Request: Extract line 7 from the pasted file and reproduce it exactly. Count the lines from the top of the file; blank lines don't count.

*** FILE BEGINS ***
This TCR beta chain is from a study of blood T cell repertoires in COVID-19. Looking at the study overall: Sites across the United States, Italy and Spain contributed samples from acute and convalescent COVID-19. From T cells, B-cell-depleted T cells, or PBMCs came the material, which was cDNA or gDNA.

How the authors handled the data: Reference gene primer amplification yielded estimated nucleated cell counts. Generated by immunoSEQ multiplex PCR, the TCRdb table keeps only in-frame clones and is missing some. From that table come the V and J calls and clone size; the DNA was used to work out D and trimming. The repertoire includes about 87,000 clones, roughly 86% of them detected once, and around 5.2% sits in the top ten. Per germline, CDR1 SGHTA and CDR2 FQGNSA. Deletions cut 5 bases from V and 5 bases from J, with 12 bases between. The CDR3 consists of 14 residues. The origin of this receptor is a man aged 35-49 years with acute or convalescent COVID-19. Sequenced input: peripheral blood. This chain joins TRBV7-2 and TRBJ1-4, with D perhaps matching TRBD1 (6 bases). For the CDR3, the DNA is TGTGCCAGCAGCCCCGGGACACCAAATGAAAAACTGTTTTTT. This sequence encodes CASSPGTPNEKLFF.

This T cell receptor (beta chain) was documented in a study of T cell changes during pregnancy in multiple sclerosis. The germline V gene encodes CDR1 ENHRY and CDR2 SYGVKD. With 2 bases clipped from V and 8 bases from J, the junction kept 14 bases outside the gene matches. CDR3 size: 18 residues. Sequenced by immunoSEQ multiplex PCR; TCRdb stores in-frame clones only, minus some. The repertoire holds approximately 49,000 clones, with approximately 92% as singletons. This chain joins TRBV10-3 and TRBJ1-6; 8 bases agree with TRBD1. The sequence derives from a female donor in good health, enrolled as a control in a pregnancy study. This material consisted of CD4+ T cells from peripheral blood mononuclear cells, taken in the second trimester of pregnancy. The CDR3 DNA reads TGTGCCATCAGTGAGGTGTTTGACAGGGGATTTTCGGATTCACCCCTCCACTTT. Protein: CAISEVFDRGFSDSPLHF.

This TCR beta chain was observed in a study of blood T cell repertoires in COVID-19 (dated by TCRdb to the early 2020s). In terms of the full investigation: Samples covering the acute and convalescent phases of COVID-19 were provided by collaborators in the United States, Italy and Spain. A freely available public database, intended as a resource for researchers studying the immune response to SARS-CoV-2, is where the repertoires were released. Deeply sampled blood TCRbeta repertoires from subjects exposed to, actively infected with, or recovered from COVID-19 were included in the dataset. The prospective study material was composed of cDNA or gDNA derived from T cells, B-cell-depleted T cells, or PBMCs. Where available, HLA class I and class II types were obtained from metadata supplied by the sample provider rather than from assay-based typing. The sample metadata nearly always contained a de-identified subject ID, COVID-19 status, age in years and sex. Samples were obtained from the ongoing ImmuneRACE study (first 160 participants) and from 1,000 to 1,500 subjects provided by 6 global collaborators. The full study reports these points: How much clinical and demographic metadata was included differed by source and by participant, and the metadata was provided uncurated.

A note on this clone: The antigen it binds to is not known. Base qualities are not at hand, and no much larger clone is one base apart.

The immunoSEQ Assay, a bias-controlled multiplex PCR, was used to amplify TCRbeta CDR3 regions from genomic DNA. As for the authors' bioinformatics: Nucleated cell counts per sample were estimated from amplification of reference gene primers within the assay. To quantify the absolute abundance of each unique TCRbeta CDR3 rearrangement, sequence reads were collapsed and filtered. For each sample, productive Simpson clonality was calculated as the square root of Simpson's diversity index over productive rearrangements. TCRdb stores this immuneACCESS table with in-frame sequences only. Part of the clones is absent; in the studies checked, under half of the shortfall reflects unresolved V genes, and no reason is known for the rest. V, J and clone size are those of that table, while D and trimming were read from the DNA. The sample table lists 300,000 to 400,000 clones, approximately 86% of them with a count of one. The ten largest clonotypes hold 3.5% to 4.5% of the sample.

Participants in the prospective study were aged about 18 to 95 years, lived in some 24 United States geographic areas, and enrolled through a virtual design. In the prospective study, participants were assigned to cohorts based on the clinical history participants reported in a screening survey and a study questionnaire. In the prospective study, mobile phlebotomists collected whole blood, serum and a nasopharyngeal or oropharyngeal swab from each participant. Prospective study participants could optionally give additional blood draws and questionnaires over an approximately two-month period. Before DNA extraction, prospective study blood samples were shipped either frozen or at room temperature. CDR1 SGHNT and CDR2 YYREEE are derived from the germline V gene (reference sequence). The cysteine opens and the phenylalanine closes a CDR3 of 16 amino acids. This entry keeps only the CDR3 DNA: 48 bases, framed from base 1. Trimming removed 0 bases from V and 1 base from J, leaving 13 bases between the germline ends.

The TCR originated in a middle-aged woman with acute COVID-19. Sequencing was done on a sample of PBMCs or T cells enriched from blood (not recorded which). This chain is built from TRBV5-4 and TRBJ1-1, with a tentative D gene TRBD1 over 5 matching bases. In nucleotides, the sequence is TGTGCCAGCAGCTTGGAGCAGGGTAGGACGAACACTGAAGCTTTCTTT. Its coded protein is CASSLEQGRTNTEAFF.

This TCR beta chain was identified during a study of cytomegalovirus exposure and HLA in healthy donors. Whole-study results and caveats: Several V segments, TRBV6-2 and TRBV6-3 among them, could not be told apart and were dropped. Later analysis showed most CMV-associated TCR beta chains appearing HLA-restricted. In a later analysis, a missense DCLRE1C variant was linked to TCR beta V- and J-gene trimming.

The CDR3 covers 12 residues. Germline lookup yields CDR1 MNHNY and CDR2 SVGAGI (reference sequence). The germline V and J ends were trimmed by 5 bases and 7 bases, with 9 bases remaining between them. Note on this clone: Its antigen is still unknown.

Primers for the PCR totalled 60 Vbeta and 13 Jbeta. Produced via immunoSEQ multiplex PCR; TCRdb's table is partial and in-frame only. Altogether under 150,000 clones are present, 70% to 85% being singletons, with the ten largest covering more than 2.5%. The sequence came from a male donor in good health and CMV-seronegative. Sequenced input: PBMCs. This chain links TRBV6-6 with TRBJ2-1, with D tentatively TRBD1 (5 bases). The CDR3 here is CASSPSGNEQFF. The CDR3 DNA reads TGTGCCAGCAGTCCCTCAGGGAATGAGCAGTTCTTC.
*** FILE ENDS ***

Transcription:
Participants in the prospective study were aged about 18 to 95 years, lived in some 24 United States geographic areas, and enrolled through a virtual design. In the prospective study, participants were assigned to cohorts based on the clinical history participants reported in a screening survey and a study questionnaire. In the prospective study, mobile phlebotomists collected whole blood, serum and a nasopharyngeal or oropharyngeal swab from each participant. Prospective study participants could optionally give additional blood draws and questionnaires over an approximately two-month period. Before DNA extraction, prospective study blood samples were shipped either frozen or at room temperature. CDR1 SGHNT and CDR2 YYREEE are derived from the germline V gene (reference sequence). The cysteine opens and the phenylalanine closes a CDR3 of 16 amino acids. This entry keeps only the CDR3 DNA: 48 bases, framed from base 1. Trimming removed 0 bases from V and 1 base from J, leaving 13 bases between the germline ends.